A special entry by Jeremy Fong.
Time. As children, we are taught how to tell the passage of time through a clock. The passing of each big hand, a minute, and the small hand, an hour. But as an adult I’m starting to realize how little I truly understand about time. A minute is made up of sixty seconds. 1, 2, 3…60. Yet there are moments when each second is an eternity, and time refuses to flow. And there are other times when each second is so fleeting, time seems to flow right through me. What is time, and what makes it valuable?
Only a few days ago, the narrative of this newsletter would have been completely different. On December 21, my mother and I were involved in a solo car crash. As we approached the freeway from the onramp, we lost control of the car. Perhaps it was the worn out tires, the freshly wet road, or driver miscalculation, it didn’t matter. All I could think about at the time was, ‘Well this is it. This is how I die’. We bounced off the meter high wall dividing us from the thirty feet drop from the overpass, and spun around until colliding with the other side of the lane’s wall putting us facing towards oncoming traffic. It was one of the most terrifying moments of my life. The danger was immediate and threatening, and my life was not the only one at stake. Once the car had stopped, my eyes quickly shifted to my mom. Was she injured? Could I help her even if she was? We both looked at each other, examining one another for injuries. But we were both unharmed.
The rest is mostly a blur. I made sure to hold my mom’s hand while going through the conversations with first respondents, family members, and inevitably insurance companies. I’m not sure if I thought I was doing it to prove I was strong to my mom or the other way around. All I could do at the time was focus on force I could feel on my fingers as I tried to ground my body once again. Whether I was actually going to or not, as we approached the first wall, I thought I was going to die. And now I’m not going to take my life for granted again.
My life could have ended right then. Time slipped right through my fingers, as my mind struggle to keep up. It happened all within a matter of seconds. Yet even days later, I have still yet to process such a tiny percentage of my life. Of course, being the person I am, my most pressing thoughts have nothing to do with the actual event, but the philosophical implications of it. The majority of those thoughts stemmed from the idea of human frailty. Even if I was unaware, I felt entitled to this life, a future that God had planned out for me. I thought of all the things that I would accomplish, of this life I envisioned for myself. It could have been taken from me, except for the fact that it doesn’t exist. I’m not guaranteed anything in this life. I can have all these elaborate plans for my future, but I am only kidding myself if I think I can discern the plans God has for me. Albeit, this is the lesson that God has definitely placed on my heart while on this gap year, and what I can only hope, cemented, through the car crash.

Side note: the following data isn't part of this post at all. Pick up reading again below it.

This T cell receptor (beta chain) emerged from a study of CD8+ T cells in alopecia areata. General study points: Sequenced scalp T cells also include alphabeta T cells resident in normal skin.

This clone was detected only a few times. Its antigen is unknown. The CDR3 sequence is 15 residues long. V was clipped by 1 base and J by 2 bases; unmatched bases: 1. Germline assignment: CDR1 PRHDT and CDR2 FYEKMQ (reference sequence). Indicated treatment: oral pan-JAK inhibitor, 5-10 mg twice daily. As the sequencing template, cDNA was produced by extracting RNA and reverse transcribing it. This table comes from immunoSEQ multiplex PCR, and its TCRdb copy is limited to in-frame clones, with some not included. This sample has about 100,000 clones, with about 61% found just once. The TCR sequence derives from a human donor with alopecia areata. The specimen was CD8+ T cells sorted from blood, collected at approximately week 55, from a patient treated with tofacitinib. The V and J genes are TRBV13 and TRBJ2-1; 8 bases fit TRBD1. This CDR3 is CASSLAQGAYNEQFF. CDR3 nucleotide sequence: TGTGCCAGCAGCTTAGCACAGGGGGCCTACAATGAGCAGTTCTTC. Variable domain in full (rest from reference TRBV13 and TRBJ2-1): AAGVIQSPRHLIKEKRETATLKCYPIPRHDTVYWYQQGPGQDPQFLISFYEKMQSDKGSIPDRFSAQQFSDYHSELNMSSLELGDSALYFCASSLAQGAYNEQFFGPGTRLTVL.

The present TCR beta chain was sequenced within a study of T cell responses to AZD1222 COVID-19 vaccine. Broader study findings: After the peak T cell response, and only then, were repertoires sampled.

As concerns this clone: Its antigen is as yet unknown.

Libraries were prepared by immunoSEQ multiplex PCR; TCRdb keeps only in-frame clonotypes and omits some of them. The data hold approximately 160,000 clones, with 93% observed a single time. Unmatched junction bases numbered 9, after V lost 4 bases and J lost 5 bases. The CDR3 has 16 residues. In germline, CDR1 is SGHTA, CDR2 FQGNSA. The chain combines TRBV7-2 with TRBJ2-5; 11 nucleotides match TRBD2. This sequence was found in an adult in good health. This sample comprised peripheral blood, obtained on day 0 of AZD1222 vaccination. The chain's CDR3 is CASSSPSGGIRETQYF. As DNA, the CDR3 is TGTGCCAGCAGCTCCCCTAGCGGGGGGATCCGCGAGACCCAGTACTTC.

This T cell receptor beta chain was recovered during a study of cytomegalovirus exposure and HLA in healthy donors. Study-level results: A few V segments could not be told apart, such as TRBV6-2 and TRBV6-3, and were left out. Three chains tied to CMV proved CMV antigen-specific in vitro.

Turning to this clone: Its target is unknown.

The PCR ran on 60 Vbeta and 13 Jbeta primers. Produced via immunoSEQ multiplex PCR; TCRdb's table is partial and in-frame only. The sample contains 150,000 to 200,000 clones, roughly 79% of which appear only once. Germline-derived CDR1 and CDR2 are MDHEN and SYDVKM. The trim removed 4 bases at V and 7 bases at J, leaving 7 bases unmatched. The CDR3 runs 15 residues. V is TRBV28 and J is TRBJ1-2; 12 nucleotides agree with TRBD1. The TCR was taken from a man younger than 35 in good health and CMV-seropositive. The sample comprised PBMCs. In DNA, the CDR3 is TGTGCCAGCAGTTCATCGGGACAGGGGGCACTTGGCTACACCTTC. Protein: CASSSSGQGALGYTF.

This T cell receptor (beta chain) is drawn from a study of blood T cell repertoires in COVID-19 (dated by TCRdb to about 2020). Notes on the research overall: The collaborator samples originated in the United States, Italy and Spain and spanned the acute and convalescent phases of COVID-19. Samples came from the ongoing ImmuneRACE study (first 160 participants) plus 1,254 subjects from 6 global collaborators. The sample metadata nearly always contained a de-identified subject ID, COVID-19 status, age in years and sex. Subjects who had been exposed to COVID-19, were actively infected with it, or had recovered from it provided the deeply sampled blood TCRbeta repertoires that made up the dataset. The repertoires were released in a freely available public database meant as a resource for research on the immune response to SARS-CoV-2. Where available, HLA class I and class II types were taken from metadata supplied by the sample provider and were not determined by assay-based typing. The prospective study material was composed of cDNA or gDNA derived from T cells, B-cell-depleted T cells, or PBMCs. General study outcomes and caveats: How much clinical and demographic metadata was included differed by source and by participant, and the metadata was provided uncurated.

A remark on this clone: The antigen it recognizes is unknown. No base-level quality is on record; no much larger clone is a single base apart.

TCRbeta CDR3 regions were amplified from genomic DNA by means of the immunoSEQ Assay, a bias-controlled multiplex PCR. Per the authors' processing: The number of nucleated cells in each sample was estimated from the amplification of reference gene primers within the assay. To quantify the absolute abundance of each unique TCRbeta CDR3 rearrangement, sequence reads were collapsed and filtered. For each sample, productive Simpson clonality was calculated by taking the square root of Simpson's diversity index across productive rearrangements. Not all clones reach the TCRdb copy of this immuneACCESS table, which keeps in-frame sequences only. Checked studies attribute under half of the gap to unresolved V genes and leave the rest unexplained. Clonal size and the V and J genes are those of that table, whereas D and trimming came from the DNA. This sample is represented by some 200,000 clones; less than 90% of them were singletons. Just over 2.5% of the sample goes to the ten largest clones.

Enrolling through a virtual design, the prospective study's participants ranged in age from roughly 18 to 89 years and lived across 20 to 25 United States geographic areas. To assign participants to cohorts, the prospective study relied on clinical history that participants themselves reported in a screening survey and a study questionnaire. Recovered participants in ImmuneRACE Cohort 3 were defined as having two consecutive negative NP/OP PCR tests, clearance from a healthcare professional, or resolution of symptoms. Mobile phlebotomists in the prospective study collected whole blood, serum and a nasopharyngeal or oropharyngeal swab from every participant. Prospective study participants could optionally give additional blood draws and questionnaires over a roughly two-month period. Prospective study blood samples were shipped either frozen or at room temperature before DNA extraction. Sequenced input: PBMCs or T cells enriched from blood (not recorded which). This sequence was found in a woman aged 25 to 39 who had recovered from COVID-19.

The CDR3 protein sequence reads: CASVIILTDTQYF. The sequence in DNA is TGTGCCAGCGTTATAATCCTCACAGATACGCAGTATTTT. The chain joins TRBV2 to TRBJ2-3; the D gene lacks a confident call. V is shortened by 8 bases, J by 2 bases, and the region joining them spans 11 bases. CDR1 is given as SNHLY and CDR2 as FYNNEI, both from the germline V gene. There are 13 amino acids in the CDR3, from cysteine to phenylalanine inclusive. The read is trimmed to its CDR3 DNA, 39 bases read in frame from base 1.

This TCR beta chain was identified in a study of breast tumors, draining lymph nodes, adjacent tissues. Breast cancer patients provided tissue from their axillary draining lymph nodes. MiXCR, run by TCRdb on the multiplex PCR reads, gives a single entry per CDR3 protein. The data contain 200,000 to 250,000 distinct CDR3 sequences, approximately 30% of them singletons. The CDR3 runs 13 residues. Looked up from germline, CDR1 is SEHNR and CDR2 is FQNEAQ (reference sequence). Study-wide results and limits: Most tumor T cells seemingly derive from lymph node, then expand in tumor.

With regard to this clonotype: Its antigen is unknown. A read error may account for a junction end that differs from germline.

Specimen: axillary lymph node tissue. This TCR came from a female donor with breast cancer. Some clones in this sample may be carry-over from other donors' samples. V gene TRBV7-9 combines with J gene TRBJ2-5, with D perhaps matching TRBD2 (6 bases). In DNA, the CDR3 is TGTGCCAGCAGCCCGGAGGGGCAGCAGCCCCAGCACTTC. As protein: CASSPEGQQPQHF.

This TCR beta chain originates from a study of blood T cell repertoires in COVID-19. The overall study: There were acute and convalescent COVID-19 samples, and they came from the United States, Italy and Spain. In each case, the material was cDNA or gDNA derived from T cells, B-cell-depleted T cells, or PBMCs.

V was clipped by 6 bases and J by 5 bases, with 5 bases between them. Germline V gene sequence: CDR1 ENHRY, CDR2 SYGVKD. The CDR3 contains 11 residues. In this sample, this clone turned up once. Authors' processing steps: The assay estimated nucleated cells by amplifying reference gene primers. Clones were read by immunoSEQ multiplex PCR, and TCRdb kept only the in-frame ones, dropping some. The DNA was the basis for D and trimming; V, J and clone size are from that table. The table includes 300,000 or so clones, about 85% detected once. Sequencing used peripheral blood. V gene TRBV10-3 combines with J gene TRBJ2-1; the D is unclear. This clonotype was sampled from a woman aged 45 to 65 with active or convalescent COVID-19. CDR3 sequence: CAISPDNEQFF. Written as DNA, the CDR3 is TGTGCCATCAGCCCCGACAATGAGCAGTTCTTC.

Christmas marks five and a half months since arriving back. That’s a total of 240,480 minutes and 14,428,800 seconds and counting. I will be the first to admit that I hated the idea of spending a gap year living in the States. I was not in a good place with myself, and most definitely not with God. At the end of Senior year, I had tried build my life back together on my own. But it had come crashing down. I was hurting, but I was determined not to let it happen again. I needed to find God, and find Him I did.
Honestly, at this point I can’t even remember all the times I’ve seen God working in my life. Whether it be through simple conversations, cultivated relationships, or opportunities that have suddenly presented themselves, I’ve truly been blessed each day here. I distinctly remember a conversation with someone from church that has stuck with me all this time. I don’t recall the exact wording, but she said something along these lines, “Jeremy, you’re in a season of receiving. I know that may be a hard thing to accept because you have given so much to others. But God has placed you in this season for a reason…”. That was during my first month back, and looking from the mountains I have overcome, she was so right.
There are some days that I wish didn’t happen while I was here. But they pale in comparison to all the joy that has entered my life. I will always remember my time in California fondly. There’s just so much to be grateful for. I’m speechless just trying to process it all. I know I’ve grown so much here and I’m thankful for each and everyone who have helped me along the way. In a matter of months, I’ve learned a lifetime of lessons. I’ve learned to distinguish the difference between giving up and letting go, to allow my narrative to be ever-changing, to not undermine my self-worth, and ultimately to allow God to be the center of my life.
He saved my mom and I in that accident. How else can I explain any of it? I still don’t understand why exactly it happened. What was the point of allowing us to get into an accident, only to remain unscathed? But to think of other possible outcomes or circumstances makes me sick. I am here writing, breathing and unharmed, and all I can be is grateful. Those few seconds in the car were so fleeting, but I now have a lifetime to reflect. And from this moment, I know that my time is valuable. I can only hope that I continue to use it wisely.